PARIS: When designer Coco Chanel unveiled the first real ‘Little Black Dress’ 80 years ago, it caused quite a stir in the world of women’s fashion. Now the iconic garment is so ubiquitous it has its own entry in the New Oxford Dictionary and Wikipedia.

Fashion’s most timeless of octogenarians today remains as much a style statement as it was in its first daring incarnation in 1926 — a symbol of simple, practical chic. The LBD, as it is known for short, is a sartorial choice of women of all ages and places, eager to exude elegance or avoid a fashion faux pas.

“What she invented is more a ‘principe’, an idea, the fact that a dress can be used in different situations and can be changed by the addition of accessories,” said Paris-based fashion historian, teacher and author Florence Muller.

Up until the 1920s, female elegance meant changing outfits for every occasion or part of the day, with highly-decorative clothes that were heavy, uncomfortable and often required a helping hand to put on.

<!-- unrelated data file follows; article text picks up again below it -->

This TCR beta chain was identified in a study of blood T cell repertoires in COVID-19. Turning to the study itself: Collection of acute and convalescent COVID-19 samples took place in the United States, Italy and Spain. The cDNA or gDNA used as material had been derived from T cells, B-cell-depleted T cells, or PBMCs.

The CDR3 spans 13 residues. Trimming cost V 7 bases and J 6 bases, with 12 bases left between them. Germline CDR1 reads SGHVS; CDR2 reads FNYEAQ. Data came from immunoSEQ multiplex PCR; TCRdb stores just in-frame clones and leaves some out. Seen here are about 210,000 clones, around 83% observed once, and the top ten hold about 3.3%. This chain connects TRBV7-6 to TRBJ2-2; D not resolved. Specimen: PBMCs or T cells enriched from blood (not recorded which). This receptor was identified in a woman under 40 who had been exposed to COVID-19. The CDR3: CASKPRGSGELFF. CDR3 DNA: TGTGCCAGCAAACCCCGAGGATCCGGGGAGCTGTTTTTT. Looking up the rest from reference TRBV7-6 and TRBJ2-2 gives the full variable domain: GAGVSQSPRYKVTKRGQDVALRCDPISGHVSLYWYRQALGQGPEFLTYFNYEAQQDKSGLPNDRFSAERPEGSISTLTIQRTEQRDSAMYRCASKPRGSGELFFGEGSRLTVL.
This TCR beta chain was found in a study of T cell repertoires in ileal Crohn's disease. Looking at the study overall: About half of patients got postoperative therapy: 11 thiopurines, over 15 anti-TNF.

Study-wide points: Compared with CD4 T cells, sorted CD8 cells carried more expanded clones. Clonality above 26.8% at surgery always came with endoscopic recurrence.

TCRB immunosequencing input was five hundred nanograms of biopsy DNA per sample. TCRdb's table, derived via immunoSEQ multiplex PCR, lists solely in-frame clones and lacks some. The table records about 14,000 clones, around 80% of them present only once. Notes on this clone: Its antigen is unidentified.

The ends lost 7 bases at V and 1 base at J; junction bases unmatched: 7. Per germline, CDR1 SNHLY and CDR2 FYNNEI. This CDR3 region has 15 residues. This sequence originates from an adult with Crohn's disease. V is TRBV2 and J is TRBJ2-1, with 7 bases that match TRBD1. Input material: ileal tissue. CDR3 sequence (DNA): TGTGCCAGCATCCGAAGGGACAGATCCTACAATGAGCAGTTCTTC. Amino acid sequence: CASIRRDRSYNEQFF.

Chanel’s revolution ushered in the one dress that could be worn from dawn till dusk with little adornment apart from well-chosen costume jewellery, yet remain the ultimate in modern elegance, Muller said.

The initial LBD was a simple crepe creation with a high neckline, long fitted sleeves and cut to just above the knee, with no buttons, embroidery, layering or fringing.

“For any girl with little money, it’s marvellous to have the possibility of having one dress for the whole year, and be well dressed. It’s an economy,” said Muller, who teaches at the Institut Francais de la Mode and has just written a book, Les Paruriers — Bijoux de la Haute Couture (Costume Jewelry for Haute Couture”).

Since then, the LBD has gone on to inspire leading designers and high street stores thro-ugh decades, constantly reinvented in shape, cut, fabric and detail, but remaining a wardrobe staple. It has had books and an exhibition devoted to it, while movie actresses are often still associated with the stylish Little Black Dress they wore in a certain scene of a film years earlier.

Audrey Hepburn was photographed in various black dresses, but a long one she wore in the 1961 movie Breakfast at Tiffany’s, worn with a pearl choker and designed by Hubert de Givenchy, is often described as the definitive LBD.